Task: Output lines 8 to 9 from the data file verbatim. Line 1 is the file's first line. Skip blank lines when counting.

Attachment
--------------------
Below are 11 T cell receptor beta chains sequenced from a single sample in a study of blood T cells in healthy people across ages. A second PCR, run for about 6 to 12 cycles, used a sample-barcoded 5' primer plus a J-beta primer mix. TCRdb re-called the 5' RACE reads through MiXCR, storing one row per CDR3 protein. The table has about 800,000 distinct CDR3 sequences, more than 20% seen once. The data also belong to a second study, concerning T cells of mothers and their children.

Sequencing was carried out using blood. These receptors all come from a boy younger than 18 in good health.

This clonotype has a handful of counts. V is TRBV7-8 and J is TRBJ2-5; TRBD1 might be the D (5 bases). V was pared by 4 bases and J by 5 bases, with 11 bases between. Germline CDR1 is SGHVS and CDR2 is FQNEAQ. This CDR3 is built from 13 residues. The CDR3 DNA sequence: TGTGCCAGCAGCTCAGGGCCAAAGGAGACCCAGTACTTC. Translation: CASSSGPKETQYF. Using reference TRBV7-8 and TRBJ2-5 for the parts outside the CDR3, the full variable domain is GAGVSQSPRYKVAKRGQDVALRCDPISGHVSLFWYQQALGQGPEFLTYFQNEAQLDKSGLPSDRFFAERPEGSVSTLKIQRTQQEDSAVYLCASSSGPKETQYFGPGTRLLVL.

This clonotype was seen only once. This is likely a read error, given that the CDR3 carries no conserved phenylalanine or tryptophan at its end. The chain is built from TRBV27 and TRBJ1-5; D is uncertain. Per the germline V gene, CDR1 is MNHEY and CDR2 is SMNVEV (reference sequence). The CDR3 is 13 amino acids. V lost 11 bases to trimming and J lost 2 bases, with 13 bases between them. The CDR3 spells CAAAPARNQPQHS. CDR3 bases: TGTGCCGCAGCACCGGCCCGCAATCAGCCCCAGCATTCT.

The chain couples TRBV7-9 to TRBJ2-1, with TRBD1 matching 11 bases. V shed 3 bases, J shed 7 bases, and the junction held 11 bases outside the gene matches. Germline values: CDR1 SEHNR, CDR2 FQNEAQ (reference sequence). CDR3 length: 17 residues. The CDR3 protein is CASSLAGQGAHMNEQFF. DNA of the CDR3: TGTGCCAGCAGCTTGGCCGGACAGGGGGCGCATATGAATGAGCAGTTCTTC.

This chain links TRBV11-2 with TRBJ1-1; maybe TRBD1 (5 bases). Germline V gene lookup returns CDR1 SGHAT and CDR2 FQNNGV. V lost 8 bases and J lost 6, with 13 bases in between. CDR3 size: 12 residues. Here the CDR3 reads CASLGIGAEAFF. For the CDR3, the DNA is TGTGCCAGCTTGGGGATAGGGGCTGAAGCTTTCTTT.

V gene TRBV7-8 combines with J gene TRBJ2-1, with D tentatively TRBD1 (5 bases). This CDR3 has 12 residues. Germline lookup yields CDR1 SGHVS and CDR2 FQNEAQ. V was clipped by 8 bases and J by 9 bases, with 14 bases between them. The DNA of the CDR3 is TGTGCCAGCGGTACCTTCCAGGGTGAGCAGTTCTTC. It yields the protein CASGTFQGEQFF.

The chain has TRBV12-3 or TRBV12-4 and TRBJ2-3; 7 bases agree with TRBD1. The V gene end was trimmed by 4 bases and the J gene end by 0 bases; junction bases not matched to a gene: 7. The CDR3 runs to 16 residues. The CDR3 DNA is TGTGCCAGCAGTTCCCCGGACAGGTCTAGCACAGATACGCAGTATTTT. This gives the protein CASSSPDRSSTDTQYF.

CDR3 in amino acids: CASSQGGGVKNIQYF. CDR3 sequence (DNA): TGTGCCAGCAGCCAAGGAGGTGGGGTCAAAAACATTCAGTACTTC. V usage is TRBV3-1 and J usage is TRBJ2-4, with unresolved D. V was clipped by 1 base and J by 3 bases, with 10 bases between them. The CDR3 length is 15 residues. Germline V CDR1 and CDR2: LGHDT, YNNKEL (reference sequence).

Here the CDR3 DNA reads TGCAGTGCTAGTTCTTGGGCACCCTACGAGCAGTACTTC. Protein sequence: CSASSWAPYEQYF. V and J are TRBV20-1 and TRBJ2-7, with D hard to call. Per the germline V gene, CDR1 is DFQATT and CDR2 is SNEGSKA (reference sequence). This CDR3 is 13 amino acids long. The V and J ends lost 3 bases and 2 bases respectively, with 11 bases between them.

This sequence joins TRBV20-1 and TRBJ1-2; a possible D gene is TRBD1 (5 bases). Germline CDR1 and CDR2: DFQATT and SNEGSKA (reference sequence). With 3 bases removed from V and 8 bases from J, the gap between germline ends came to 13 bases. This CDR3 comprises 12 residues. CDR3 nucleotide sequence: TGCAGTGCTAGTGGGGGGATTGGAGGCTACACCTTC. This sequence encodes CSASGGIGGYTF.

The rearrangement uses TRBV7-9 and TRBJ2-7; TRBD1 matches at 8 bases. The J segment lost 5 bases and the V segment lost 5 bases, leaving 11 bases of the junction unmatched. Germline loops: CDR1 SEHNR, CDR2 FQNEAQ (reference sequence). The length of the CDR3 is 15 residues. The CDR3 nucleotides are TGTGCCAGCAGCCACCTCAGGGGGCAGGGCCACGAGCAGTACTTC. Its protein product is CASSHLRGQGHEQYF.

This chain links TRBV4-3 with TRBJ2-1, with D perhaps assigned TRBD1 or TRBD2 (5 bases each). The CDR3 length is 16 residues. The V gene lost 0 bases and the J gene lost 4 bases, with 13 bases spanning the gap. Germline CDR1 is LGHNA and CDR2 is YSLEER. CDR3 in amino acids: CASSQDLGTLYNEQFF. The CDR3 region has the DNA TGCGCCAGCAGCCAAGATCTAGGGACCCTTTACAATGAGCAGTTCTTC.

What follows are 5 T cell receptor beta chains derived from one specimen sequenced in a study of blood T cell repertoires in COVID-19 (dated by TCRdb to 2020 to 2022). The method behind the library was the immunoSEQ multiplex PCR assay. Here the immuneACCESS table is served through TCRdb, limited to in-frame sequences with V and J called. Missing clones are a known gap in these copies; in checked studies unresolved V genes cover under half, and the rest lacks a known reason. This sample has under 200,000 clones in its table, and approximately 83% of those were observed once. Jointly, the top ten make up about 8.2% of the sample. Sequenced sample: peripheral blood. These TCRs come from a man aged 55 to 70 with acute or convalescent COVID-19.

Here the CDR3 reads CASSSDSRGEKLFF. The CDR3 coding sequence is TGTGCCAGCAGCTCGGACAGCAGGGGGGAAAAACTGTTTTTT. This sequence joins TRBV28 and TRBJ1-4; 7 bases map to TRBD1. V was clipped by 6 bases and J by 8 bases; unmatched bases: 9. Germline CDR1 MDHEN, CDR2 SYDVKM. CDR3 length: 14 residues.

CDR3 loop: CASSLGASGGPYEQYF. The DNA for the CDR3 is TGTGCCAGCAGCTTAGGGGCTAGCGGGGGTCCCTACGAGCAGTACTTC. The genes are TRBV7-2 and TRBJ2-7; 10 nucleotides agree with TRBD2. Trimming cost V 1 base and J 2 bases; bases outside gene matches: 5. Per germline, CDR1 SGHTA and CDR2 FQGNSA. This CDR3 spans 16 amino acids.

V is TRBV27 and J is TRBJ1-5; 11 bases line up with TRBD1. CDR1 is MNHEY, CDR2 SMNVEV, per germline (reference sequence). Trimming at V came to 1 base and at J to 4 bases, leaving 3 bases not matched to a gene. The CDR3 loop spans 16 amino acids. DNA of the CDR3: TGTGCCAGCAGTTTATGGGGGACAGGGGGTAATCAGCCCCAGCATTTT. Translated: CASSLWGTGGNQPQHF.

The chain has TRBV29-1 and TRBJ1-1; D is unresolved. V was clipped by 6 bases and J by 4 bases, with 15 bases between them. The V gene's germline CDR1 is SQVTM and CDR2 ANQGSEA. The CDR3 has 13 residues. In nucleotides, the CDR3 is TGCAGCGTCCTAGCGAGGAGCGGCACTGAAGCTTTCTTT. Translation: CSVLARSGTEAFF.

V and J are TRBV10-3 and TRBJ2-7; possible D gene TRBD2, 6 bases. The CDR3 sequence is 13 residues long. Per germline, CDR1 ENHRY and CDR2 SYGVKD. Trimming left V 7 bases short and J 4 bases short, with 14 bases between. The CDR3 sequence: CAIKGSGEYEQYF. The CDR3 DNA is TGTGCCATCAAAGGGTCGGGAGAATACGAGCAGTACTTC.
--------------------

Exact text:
The chain has TRBV12-3 or TRBV12-4 and TRBJ2-3; 7 bases agree with TRBD1. The V gene end was trimmed by 4 bases and the J gene end by 0 bases; junction bases not matched to a gene: 7. The CDR3 runs to 16 residues. The CDR3 DNA is TGTGCCAGCAGTTCCCCGGACAGGTCTAGCACAGATACGCAGTATTTT. This gives the protein CASSSPDRSSTDTQYF.

CDR3 in amino acids: CASSQGGGVKNIQYF. CDR3 sequence (DNA): TGTGCCAGCAGCCAAGGAGGTGGGGTCAAAAACATTCAGTACTTC. V usage is TRBV3-1 and J usage is TRBJ2-4, with unresolved D. V was clipped by 1 base and J by 3 bases, with 10 bases between them. The CDR3 length is 15 residues. Germline V CDR1 and CDR2: LGHDT, YNNKEL (reference sequence).